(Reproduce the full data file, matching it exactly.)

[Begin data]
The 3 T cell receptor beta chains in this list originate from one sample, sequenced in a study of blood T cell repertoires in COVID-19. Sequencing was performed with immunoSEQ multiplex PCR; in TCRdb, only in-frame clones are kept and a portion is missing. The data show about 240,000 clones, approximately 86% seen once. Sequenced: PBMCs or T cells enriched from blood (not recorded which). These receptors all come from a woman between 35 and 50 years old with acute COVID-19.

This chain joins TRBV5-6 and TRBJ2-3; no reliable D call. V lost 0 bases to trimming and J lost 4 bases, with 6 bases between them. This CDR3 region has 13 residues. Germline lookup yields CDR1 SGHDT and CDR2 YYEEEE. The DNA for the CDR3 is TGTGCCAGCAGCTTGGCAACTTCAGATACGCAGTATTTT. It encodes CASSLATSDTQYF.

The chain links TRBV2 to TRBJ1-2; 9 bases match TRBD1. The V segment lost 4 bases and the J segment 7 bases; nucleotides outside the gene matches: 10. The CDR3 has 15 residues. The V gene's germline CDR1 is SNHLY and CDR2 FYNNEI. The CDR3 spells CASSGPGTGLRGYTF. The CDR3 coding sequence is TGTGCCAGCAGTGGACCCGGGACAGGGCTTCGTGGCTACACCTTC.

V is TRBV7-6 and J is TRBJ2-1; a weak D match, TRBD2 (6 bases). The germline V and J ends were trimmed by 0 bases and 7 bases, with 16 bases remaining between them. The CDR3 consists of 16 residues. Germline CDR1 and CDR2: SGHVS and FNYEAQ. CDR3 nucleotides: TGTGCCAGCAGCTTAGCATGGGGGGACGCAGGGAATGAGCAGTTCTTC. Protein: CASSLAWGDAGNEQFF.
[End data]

The 3 T cell receptor beta chains in this list originate from one sample, sequenced in a study of blood T cell repertoires in COVID-19. Sequencing was performed with immunoSEQ multiplex PCR; in TCRdb, only in-frame clones are kept and a portion is missing. The data show about 240,000 clones, approximately 86% seen once. Sequenced: PBMCs or T cells enriched from blood (not recorded which). These receptors all come from a woman between 35 and 50 years old with acute COVID-19.

This chain joins TRBV5-6 and TRBJ2-3; no reliable D call. V lost 0 bases to trimming and J lost 4 bases, with 6 bases between them. This CDR3 region has 13 residues. Germline lookup yields CDR1 SGHDT and CDR2 YYEEEE. The DNA for the CDR3 is TGTGCCAGCAGCTTGGCAACTTCAGATACGCAGTATTTT. It encodes CASSLATSDTQYF.

The chain links TRBV2 to TRBJ1-2; 9 bases match TRBD1. The V segment lost 4 bases and the J segment 7 bases; nucleotides outside the gene matches: 10. The CDR3 has 15 residues. The V gene's germline CDR1 is SNHLY and CDR2 FYNNEI. The CDR3 spells CASSGPGTGLRGYTF. The CDR3 coding sequence is TGTGCCAGCAGTGGACCCGGGACAGGGCTTCGTGGCTACACCTTC.

V is TRBV7-6 and J is TRBJ2-1; a weak D match, TRBD2 (6 bases). The germline V and J ends were trimmed by 0 bases and 7 bases, with 16 bases remaining between them. The CDR3 consists of 16 residues. Germline CDR1 and CDR2: SGHVS and FNYEAQ. CDR3 nucleotides: TGTGCCAGCAGCTTAGCATGGGGGGACGCAGGGAATGAGCAGTTCTTC. Protein: CASSLAWGDAGNEQFF.